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Early Results with Longleaf and Pine

As part of our pre-general release work, we have worked with some groups who have workload that fits the profile for which we designed Longleaf and Pine.

For example, we ported a pipeline in use for an ongoing project in Epidemiology. It has been running on KillDevil. On Longleaf, the first step, which estimates the variance component of a linear mixed model, requires a little less than 15 minutes on Longleaf—it requires 45 minutes on KillDevil. That’s three times faster and it isn’t the most data-intensive part; it’s just the first part. It will be interesting to see the gains for the later steps.

Here are some initial comments from a few of our early users. Mark Psioda, Biostatistics:

“Without Longleaf, my research simply would not be practical…”

“My research is focused on the problem of Bayesian clinical trial design. Bayesian approaches seek to incorporate external information into the design of new trials in order to decrease their size and/or bring about their conclusion more quickly. This translates to getting effective new therapies out to patients more quickly. One must evaluate “how much” information can be incorporated into the design through a simulation-based process that would literally take months and months on a single computer. Through my use of the Longleaf computing cluster, I am able to turn months into days and sometimes even hours by distributing computation across hundreds of compute nodes. Without Longleaf, my research simply would not be practical.”

Cassie Spracklen from Karen Mohlke’s lab (Genetics) wrote:

“You helped me get this accomplished faster by running the jobs on Longleaf…”

“Before, I had to run a specific analysis within EPACTS (called Firth) that is very memory intensive. On the bigmem queue, I could only run 2-4 chromosomes at a time (taking 2-3 days each), and needed to run over 120 jobs. You helped me get this accomplished faster by running the jobs on Longleaf, allowing it to finish faster and without clogging up the bigmem queue on Killdevil.”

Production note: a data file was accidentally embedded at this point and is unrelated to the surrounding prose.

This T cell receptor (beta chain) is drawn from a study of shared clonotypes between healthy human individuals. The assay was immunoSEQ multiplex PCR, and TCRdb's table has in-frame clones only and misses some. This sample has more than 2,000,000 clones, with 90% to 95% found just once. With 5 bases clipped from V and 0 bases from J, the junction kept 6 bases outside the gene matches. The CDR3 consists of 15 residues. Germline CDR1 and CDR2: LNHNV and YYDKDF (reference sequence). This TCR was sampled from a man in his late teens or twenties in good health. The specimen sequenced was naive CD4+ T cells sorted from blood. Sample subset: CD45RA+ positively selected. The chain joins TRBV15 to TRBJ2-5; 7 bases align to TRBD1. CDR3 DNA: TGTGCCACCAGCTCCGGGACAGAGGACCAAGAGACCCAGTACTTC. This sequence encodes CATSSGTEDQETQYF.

Rob Lampe, Marchetti Lab (Marine Science):

“Longleaf gives us the computational power…”

“Our work can require taking 400 million RNA sequences from the environment and turning it into data we can interpret. Longleaf gives us the computational power to make this work possible in a short amount of time.”

Jessica Bullins, Gilmore Lab (Neuroscience):

“My dissertation work would not be possible without the cluster computing resources provided by UNC…”

“I am a Neuroscience PhD student working in John Gilmore’s lab. The focus of this lab is to investigate early brain development from birth into childhood. I am specifically using Longleaf to carry out computationally intense statistical analyses to relate brain white matter data derived from the analysis of Magnetic Resonance Images (MRIs) to children’s cognitive scores. The goal of this project (my dissertation work) is to understand how early brain structure supports cognition. My dissertation work would not be possible without the cluster computing resources provided by UNC, and particularly Longleaf as it supports the version of Matlab necessary for the statistical codes I use.”

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